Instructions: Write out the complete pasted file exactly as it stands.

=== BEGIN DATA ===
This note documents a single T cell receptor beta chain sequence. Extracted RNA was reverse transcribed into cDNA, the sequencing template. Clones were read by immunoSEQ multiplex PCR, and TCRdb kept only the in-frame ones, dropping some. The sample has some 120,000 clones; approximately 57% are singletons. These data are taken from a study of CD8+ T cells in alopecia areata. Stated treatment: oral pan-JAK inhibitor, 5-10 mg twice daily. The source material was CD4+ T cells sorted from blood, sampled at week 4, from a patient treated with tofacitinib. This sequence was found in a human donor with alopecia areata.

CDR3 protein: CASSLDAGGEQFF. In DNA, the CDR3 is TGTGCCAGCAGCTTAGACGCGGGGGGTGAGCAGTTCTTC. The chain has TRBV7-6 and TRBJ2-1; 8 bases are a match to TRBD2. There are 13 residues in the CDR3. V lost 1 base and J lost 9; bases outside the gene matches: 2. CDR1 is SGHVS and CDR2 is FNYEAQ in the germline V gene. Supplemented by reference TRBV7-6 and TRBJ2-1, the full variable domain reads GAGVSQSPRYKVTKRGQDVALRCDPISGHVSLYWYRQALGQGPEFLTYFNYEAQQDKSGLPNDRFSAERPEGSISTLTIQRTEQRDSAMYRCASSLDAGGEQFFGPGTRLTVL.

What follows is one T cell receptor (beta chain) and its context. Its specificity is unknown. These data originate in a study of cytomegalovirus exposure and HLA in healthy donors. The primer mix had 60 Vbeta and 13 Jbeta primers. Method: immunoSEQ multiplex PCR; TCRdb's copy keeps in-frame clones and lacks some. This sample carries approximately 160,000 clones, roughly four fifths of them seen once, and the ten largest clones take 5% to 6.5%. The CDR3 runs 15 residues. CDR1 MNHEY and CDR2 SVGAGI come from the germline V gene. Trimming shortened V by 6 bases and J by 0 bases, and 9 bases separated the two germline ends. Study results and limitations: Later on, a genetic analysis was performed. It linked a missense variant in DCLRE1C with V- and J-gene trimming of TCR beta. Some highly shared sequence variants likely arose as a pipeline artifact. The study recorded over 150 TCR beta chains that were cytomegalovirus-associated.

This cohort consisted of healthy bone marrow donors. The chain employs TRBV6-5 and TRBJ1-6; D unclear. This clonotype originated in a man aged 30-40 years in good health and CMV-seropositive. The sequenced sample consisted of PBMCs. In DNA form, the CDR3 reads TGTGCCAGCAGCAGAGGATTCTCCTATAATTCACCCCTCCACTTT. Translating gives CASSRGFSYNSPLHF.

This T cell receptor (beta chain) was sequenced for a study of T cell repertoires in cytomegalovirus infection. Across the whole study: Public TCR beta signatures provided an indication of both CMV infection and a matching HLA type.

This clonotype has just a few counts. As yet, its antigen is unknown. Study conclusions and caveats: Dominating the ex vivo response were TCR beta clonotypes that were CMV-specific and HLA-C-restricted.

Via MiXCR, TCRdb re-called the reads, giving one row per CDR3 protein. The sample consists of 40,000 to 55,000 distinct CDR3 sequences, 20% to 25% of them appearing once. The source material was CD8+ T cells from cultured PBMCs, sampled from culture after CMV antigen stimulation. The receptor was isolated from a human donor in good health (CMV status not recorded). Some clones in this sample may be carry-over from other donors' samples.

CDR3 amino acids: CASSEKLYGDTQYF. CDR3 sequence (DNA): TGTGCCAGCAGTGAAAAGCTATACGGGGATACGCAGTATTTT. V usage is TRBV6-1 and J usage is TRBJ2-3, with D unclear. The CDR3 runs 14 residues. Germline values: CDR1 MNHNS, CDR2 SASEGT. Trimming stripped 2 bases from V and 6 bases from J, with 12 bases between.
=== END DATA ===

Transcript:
This note documents a single T cell receptor beta chain sequence. Extracted RNA was reverse transcribed into cDNA, the sequencing template. Clones were read by immunoSEQ multiplex PCR, and TCRdb kept only the in-frame ones, dropping some. The sample has some 120,000 clones; approximately 57% are singletons. These data are taken from a study of CD8+ T cells in alopecia areata. Stated treatment: oral pan-JAK inhibitor, 5-10 mg twice daily. The source material was CD4+ T cells sorted from blood, sampled at week 4, from a patient treated with tofacitinib. This sequence was found in a human donor with alopecia areata.

CDR3 protein: CASSLDAGGEQFF. In DNA, the CDR3 is TGTGCCAGCAGCTTAGACGCGGGGGGTGAGCAGTTCTTC. The chain has TRBV7-6 and TRBJ2-1; 8 bases are a match to TRBD2. There are 13 residues in the CDR3. V lost 1 base and J lost 9; bases outside the gene matches: 2. CDR1 is SGHVS and CDR2 is FNYEAQ in the germline V gene. Supplemented by reference TRBV7-6 and TRBJ2-1, the full variable domain reads GAGVSQSPRYKVTKRGQDVALRCDPISGHVSLYWYRQALGQGPEFLTYFNYEAQQDKSGLPNDRFSAERPEGSISTLTIQRTEQRDSAMYRCASSLDAGGEQFFGPGTRLTVL.

What follows is one T cell receptor (beta chain) and its context. Its specificity is unknown. These data originate in a study of cytomegalovirus exposure and HLA in healthy donors. The primer mix had 60 Vbeta and 13 Jbeta primers. Method: immunoSEQ multiplex PCR; TCRdb's copy keeps in-frame clones and lacks some. This sample carries approximately 160,000 clones, roughly four fifths of them seen once, and the ten largest clones take 5% to 6.5%. The CDR3 runs 15 residues. CDR1 MNHEY and CDR2 SVGAGI come from the germline V gene. Trimming shortened V by 6 bases and J by 0 bases, and 9 bases separated the two germline ends. Study results and limitations: Later on, a genetic analysis was performed. It linked a missense variant in DCLRE1C with V- and J-gene trimming of TCR beta. Some highly shared sequence variants likely arose as a pipeline artifact. The study recorded over 150 TCR beta chains that were cytomegalovirus-associated.

This cohort consisted of healthy bone marrow donors. The chain employs TRBV6-5 and TRBJ1-6; D unclear. This clonotype originated in a man aged 30-40 years in good health and CMV-seropositive. The sequenced sample consisted of PBMCs. In DNA form, the CDR3 reads TGTGCCAGCAGCAGAGGATTCTCCTATAATTCACCCCTCCACTTT. Translating gives CASSRGFSYNSPLHF.

This T cell receptor (beta chain) was sequenced for a study of T cell repertoires in cytomegalovirus infection. Across the whole study: Public TCR beta signatures provided an indication of both CMV infection and a matching HLA type.

This clonotype has just a few counts. As yet, its antigen is unknown. Study conclusions and caveats: Dominating the ex vivo response were TCR beta clonotypes that were CMV-specific and HLA-C-restricted.

Via MiXCR, TCRdb re-called the reads, giving one row per CDR3 protein. The sample consists of 40,000 to 55,000 distinct CDR3 sequences, 20% to 25% of them appearing once. The source material was CD8+ T cells from cultured PBMCs, sampled from culture after CMV antigen stimulation. The receptor was isolated from a human donor in good health (CMV status not recorded). Some clones in this sample may be carry-over from other donors' samples.

CDR3 amino acids: CASSEKLYGDTQYF. CDR3 sequence (DNA): TGTGCCAGCAGTGAAAAGCTATACGGGGATACGCAGTATTTT. V usage is TRBV6-1 and J usage is TRBJ2-3, with D unclear. The CDR3 runs 14 residues. Germline values: CDR1 MNHNS, CDR2 SASEGT. Trimming stripped 2 bases from V and 6 bases from J, with 12 bases between.